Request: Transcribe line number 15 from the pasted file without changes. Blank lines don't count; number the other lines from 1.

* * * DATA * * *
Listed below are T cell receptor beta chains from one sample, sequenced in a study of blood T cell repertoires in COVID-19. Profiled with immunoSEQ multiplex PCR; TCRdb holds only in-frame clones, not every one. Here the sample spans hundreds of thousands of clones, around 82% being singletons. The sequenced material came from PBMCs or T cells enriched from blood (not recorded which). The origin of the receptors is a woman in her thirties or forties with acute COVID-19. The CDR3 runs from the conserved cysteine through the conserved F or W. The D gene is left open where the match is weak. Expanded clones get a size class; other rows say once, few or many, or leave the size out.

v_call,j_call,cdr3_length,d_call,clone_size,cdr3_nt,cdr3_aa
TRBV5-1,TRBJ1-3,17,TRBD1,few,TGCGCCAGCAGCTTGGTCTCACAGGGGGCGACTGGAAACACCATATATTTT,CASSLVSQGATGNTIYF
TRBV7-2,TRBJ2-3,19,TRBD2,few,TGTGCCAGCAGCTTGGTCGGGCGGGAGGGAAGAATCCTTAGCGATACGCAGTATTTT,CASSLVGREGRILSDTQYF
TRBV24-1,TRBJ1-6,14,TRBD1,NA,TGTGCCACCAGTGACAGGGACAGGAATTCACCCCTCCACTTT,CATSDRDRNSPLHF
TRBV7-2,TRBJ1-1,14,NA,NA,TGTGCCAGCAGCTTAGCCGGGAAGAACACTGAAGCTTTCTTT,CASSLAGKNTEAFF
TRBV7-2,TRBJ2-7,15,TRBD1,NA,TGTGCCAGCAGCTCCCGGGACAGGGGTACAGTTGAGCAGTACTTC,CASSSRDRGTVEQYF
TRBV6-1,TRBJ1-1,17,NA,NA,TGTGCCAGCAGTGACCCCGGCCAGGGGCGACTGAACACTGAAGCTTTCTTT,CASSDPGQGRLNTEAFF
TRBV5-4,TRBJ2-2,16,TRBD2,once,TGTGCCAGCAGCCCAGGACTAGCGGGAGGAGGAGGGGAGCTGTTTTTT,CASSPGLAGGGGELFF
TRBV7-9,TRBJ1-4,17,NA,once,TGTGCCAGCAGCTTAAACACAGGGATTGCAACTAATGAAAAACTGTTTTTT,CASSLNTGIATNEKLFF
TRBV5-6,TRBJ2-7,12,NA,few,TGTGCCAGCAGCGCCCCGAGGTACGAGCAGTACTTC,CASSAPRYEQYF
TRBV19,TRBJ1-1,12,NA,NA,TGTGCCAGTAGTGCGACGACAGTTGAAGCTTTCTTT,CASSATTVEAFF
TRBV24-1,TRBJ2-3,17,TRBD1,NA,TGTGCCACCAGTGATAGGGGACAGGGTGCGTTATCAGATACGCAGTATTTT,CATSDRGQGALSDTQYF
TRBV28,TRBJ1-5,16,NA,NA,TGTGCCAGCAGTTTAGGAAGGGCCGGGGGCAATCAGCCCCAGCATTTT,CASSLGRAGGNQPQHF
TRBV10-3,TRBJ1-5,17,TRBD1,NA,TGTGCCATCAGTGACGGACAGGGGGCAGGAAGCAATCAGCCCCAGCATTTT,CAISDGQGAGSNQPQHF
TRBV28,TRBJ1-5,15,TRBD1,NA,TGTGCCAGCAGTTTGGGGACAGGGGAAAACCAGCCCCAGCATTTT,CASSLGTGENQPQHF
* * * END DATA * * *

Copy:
TRBV10-3,TRBJ1-5,17,TRBD1,NA,TGTGCCATCAGTGACGGACAGGGGGCAGGAAGCAATCAGCCCCAGCATTTT,CAISDGQGAGSNQPQHF